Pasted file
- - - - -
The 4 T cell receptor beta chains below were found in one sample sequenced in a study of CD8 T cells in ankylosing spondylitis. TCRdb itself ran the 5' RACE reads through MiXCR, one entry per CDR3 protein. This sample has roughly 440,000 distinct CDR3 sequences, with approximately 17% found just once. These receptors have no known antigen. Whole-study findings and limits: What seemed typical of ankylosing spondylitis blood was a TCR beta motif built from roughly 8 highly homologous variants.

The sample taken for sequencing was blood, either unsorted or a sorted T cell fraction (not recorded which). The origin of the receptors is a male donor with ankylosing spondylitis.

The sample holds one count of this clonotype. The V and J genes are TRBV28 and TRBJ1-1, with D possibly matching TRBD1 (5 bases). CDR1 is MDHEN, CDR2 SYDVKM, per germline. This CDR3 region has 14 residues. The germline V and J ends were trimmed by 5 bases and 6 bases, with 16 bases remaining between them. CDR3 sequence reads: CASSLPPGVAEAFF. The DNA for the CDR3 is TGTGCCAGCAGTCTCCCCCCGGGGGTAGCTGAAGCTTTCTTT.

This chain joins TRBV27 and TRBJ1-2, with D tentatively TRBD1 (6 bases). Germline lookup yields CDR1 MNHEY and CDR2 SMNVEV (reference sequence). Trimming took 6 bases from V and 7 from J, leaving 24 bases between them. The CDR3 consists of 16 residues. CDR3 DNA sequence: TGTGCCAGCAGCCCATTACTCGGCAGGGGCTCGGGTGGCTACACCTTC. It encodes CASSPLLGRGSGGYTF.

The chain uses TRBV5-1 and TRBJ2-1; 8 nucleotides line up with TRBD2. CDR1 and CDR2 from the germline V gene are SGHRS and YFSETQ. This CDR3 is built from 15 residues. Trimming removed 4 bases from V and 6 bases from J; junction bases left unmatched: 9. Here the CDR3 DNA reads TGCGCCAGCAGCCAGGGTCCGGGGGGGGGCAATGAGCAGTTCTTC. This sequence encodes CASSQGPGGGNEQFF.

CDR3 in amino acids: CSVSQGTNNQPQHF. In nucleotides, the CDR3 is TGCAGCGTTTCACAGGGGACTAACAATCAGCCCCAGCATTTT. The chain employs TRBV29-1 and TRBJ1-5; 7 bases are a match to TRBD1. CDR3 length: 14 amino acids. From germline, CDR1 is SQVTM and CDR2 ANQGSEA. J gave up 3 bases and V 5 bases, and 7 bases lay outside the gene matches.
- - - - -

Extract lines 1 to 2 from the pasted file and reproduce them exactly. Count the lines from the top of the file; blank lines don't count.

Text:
The 4 T cell receptor beta chains below were found in one sample sequenced in a study of CD8 T cells in ankylosing spondylitis. TCRdb itself ran the 5' RACE reads through MiXCR, one entry per CDR3 protein. This sample has roughly 440,000 distinct CDR3 sequences, with approximately 17% found just once. These receptors have no known antigen. Whole-study findings and limits: What seemed typical of ankylosing spondylitis blood was a TCR beta motif built from roughly 8 highly homologous variants.

The sample taken for sequencing was blood, either unsorted or a sorted T cell fraction (not recorded which). The origin of the receptors is a male donor with ankylosing spondylitis.